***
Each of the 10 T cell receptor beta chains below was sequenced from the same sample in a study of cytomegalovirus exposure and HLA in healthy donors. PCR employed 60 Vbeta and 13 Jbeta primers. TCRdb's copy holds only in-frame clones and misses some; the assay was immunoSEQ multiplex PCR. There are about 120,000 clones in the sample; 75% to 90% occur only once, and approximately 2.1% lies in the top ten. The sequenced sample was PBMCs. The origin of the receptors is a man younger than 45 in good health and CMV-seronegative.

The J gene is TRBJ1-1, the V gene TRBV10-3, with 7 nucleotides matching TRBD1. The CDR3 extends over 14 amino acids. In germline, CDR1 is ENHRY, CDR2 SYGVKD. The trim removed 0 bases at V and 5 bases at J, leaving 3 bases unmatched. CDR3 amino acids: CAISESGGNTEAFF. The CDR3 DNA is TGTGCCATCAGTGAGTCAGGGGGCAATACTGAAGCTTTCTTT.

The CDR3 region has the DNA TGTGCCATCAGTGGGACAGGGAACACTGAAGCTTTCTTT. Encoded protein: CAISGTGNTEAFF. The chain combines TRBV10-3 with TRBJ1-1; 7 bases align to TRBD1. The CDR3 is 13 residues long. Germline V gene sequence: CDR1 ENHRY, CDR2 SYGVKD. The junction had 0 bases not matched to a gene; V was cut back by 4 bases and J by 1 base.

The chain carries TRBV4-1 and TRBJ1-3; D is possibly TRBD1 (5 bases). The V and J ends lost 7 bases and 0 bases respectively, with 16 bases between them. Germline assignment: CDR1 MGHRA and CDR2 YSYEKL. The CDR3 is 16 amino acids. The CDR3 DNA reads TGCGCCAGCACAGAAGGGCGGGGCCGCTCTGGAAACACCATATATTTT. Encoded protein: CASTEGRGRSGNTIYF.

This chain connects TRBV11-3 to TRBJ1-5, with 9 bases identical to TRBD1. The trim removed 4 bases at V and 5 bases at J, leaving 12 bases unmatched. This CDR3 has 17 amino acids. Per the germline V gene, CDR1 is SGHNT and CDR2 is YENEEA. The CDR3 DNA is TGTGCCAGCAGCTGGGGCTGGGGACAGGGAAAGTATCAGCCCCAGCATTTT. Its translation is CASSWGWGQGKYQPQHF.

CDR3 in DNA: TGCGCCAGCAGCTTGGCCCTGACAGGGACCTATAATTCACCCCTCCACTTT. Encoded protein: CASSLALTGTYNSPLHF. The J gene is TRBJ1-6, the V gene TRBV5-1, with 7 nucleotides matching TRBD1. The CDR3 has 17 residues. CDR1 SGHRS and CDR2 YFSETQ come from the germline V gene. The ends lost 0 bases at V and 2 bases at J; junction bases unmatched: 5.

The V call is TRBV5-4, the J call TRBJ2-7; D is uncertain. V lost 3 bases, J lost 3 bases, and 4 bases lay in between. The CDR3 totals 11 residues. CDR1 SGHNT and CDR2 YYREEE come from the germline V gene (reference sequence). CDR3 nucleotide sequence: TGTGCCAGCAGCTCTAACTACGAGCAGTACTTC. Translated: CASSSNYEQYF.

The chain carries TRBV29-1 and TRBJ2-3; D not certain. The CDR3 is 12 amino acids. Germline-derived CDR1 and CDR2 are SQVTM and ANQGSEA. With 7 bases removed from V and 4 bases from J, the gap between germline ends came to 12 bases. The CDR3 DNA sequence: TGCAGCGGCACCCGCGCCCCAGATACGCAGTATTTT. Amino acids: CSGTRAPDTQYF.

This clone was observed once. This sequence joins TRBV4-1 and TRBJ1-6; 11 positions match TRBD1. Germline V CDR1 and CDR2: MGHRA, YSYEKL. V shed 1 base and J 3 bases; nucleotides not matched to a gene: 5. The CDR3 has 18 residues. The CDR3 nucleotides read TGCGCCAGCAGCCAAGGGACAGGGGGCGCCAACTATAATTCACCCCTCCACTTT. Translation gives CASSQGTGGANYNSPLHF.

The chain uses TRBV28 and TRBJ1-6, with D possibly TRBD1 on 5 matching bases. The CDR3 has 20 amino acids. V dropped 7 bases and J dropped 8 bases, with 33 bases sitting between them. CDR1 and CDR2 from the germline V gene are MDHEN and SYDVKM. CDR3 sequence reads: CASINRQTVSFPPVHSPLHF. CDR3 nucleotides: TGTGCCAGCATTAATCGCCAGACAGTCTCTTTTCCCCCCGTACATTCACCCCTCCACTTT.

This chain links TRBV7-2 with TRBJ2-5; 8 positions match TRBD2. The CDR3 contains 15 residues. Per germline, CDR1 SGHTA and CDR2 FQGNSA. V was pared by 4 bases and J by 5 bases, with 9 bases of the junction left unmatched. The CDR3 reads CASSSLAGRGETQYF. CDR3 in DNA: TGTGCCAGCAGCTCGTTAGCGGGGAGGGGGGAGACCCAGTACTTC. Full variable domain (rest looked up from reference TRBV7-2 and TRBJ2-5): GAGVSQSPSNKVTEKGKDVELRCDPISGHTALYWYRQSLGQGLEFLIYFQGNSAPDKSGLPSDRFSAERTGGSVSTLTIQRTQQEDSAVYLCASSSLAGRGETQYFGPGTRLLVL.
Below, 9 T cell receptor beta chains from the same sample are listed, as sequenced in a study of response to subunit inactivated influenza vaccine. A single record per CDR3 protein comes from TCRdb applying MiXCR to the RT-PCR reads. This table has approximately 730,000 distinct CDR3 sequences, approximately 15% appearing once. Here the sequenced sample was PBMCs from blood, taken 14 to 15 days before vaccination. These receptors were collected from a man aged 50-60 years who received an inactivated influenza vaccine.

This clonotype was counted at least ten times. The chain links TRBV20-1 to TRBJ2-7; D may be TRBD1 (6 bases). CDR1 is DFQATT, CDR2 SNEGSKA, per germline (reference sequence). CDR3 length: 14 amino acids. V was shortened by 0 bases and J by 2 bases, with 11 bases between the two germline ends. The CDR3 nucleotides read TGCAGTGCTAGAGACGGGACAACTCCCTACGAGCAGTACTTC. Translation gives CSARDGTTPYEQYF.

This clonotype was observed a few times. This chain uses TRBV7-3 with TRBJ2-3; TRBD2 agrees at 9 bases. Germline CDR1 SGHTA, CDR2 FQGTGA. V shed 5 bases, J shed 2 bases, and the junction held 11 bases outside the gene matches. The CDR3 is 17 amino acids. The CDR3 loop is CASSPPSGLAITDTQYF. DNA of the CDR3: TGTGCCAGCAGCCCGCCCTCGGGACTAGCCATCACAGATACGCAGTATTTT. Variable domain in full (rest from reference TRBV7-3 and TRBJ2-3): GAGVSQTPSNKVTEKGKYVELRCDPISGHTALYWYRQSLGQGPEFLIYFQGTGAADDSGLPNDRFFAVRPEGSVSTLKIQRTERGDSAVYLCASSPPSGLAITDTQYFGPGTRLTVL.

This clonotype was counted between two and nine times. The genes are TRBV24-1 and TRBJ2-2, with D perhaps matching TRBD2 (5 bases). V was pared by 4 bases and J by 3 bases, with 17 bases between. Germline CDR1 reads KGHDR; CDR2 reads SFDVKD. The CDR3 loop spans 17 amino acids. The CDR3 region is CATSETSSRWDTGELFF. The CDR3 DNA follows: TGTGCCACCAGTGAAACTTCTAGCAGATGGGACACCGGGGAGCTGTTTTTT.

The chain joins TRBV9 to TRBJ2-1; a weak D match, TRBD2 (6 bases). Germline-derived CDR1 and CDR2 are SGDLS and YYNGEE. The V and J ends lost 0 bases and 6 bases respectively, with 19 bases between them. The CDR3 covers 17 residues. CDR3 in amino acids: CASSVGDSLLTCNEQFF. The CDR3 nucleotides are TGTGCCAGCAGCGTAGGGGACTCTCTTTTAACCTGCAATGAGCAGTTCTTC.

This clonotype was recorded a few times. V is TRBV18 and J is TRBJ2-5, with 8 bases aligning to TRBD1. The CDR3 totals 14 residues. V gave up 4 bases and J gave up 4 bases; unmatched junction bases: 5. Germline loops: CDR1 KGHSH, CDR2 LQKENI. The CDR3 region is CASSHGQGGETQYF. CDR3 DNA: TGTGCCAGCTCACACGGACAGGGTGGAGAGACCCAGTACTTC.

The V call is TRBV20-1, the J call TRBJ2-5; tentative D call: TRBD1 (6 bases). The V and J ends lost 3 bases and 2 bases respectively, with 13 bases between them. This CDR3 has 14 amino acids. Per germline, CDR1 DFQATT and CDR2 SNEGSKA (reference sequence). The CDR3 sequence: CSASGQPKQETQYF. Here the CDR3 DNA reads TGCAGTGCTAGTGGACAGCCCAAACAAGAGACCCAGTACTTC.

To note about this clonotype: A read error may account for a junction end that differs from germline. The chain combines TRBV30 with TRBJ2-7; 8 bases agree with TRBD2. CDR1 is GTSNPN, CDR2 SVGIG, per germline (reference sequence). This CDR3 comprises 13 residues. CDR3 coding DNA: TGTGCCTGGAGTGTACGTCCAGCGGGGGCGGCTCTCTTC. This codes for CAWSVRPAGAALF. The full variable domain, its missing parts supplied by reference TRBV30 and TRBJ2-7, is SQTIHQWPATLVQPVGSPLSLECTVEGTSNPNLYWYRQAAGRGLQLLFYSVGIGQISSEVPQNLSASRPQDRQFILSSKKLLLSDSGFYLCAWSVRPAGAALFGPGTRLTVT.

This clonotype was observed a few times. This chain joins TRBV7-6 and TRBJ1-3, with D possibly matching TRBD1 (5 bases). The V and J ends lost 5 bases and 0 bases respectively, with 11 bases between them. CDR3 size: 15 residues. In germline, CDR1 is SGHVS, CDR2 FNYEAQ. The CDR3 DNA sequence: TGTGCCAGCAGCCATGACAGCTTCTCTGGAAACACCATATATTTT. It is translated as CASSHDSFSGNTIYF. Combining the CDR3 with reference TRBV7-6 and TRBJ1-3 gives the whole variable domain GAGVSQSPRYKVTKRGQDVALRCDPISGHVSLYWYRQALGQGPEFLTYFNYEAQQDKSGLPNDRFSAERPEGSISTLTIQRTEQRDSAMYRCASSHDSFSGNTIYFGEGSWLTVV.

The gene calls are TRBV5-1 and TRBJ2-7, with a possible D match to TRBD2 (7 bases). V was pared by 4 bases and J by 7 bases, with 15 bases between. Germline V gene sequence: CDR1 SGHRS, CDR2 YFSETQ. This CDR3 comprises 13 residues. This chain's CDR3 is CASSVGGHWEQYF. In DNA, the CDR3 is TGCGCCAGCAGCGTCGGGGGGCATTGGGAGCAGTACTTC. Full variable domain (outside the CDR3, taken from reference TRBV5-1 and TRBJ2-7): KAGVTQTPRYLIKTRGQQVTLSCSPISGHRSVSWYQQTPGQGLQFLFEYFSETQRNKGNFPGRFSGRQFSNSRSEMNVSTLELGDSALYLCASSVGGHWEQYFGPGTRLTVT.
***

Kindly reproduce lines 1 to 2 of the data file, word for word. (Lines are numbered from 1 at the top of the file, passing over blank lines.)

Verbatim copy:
Each of the 10 T cell receptor beta chains below was sequenced from the same sample in a study of cytomegalovirus exposure and HLA in healthy donors. PCR employed 60 Vbeta and 13 Jbeta primers. TCRdb's copy holds only in-frame clones and misses some; the assay was immunoSEQ multiplex PCR. There are about 120,000 clones in the sample; 75% to 90% occur only once, and approximately 2.1% lies in the top ten. The sequenced sample was PBMCs. The origin of the receptors is a man younger than 45 in good health and CMV-seronegative.

The J gene is TRBJ1-1, the V gene TRBV10-3, with 7 nucleotides matching TRBD1. The CDR3 extends over 14 amino acids. In germline, CDR1 is ENHRY, CDR2 SYGVKD. The trim removed 0 bases at V and 5 bases at J, leaving 3 bases unmatched. CDR3 amino acids: CAISESGGNTEAFF. The CDR3 DNA is TGTGCCATCAGTGAGTCAGGGGGCAATACTGAAGCTTTCTTT.